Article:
Day three: Back to the station to catch the train we got off the previous day. This time we were going to the city of Gijon. The journey was just over 2 hours and included one change as we traveled to the new station in the city. Unfortunately the maps we had still showed the old station so we lost our bearings immediately. Eventually a local advised us to get on a bus that took us right into the centre, where the driver hailed us that it was our stop. It was only a short walk up a tree-lined boulevard full of restaurants to the hotel we had booked. It was a very grand, but not pricey, turn of the 19th century building, very near to the old town and the beach. Gijon is built on a little peninsular jutting out into the ocean. On the east side there is a wonderful golden beach which is at least 1500ms long and was full of bathers and surfers, whilst the other side of the old battlement area consists of a marina and further around the bay, a fairly new container port.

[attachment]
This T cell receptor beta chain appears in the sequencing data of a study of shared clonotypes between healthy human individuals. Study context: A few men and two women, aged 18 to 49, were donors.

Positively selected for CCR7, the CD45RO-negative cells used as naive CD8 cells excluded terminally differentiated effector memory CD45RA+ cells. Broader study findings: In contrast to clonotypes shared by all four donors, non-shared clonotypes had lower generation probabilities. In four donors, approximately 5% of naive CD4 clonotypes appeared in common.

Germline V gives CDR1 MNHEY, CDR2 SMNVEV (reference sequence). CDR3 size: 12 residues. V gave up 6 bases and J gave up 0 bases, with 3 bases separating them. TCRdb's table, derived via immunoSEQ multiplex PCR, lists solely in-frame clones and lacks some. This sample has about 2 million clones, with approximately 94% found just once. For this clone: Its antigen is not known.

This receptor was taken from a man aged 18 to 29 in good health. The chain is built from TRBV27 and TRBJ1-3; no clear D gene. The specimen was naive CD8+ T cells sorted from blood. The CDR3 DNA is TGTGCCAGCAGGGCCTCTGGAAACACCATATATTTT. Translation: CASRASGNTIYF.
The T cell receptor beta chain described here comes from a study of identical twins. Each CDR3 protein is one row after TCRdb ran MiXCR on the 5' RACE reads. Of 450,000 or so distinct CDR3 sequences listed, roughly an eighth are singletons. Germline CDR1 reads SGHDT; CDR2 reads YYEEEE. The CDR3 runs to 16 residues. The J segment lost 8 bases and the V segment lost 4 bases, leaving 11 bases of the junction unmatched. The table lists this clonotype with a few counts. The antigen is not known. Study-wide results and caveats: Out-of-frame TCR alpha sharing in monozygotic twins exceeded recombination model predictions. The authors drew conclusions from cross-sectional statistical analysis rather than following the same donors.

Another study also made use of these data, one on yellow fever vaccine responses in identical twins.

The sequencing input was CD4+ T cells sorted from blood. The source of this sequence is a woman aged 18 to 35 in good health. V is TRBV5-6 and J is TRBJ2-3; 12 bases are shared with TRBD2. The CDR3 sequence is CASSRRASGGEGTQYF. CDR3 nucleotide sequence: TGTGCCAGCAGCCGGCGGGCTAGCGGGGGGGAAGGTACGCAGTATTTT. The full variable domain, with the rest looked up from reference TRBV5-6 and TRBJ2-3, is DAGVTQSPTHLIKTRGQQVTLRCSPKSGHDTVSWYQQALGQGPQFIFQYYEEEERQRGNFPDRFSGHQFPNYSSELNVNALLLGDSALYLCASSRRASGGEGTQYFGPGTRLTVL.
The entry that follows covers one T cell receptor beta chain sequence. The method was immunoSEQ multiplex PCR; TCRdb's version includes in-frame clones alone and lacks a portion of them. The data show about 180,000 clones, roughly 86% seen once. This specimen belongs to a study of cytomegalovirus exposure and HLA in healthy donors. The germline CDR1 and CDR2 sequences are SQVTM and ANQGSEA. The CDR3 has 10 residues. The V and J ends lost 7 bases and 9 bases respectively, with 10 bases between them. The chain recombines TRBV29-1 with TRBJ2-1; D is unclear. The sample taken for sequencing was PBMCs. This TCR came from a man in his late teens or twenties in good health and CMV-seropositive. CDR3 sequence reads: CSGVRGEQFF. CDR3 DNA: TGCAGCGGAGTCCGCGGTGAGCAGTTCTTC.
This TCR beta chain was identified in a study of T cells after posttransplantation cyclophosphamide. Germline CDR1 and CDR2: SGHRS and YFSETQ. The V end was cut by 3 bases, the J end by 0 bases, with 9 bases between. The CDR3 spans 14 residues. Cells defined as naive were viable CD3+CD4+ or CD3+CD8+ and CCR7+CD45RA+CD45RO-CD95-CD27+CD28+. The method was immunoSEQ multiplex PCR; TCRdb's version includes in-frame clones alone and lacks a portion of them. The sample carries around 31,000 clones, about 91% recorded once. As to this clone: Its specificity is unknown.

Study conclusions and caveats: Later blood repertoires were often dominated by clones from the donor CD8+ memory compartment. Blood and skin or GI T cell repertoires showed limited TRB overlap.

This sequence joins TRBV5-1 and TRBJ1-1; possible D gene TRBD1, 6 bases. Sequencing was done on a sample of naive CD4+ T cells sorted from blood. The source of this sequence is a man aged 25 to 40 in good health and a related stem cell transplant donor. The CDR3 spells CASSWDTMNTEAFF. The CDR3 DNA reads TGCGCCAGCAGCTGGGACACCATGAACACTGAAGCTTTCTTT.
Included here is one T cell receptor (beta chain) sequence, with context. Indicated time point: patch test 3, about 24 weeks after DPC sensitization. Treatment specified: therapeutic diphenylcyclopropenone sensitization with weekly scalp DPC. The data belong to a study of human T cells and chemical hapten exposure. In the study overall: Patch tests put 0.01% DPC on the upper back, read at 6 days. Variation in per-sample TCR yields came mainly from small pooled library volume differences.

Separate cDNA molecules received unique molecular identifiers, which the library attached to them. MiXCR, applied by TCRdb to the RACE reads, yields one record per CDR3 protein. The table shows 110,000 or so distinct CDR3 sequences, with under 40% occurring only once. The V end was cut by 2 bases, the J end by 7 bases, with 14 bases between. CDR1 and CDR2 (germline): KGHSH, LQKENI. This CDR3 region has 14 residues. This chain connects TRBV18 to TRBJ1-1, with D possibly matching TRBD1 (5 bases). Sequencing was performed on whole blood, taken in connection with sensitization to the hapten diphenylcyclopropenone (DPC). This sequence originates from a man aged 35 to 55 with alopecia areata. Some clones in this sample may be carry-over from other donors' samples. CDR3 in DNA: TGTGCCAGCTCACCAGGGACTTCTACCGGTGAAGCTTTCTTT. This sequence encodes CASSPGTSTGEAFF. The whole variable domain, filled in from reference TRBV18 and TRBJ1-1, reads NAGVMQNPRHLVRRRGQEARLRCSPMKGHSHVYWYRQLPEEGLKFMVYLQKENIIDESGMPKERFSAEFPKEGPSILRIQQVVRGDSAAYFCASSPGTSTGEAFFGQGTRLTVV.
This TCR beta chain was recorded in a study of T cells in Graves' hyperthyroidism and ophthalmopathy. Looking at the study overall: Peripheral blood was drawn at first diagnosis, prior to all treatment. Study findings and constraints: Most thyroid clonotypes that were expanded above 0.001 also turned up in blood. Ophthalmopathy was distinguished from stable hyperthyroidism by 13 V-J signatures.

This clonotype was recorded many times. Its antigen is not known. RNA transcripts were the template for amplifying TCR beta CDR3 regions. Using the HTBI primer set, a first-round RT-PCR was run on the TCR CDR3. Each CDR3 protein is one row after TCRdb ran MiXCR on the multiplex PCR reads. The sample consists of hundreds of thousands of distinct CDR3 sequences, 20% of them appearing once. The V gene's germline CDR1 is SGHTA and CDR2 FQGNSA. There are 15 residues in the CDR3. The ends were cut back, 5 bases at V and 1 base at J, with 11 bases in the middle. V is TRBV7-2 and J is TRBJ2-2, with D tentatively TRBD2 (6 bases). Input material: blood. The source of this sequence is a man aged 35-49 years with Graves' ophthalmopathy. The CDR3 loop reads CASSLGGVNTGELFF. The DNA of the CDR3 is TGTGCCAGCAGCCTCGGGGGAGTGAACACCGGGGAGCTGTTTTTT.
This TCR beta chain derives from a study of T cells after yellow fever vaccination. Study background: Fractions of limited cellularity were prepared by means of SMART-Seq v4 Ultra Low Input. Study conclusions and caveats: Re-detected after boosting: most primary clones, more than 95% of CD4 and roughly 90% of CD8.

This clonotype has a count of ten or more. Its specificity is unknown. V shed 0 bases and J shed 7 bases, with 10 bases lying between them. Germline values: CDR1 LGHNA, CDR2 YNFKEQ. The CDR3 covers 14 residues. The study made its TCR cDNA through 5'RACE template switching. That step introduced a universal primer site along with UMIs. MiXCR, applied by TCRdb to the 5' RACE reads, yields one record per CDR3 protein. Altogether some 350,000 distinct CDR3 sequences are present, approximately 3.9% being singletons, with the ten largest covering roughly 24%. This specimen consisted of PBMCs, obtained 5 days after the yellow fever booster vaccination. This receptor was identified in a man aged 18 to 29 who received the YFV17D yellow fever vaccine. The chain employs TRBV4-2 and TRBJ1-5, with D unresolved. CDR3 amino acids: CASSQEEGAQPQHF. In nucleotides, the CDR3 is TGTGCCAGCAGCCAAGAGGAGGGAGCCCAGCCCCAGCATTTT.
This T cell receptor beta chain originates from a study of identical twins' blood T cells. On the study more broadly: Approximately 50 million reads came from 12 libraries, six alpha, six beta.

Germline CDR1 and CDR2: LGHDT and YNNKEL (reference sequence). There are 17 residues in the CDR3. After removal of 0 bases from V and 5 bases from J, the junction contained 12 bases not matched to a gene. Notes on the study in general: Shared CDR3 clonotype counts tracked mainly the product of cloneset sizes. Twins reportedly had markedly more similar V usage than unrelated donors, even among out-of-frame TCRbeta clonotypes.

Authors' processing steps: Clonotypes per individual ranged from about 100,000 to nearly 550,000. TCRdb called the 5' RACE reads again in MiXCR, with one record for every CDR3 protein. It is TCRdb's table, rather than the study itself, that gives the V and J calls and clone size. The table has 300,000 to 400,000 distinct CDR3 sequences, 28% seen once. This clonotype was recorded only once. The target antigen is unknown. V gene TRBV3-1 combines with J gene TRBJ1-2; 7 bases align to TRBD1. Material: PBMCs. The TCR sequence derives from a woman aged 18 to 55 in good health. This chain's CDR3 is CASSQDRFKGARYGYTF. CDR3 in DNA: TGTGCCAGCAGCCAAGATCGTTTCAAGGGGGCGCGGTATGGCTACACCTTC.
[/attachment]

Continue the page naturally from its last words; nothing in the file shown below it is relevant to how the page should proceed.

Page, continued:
Day four: Now that we knew exactly where we were, walked back to the FEVE station to catch the train to Luarca. This journey involved one change as we eventually caught the Oviedo to Ferrol train, having passed by the type of area we had never seen before in Spain. It was highly industrialised and included two coal fired power stations, an oil refinery and a steel mill. After the change we returned to beautiful countryside again, more reminiscent of Switzerland than anything we had seen in Spain before. However, as the train wound it's way around the hillsides the journey was considerably less comfortable than we had experienced so far and it started to rain. Once at Luarca, with the drizzle still driving down, we had a walk down a long hill into the town to find our hotel. It was still very dull the next day, so we didn't see Luarca at it's best I am sure. The river flowing out to sea at LuarcaMoorings in Luarca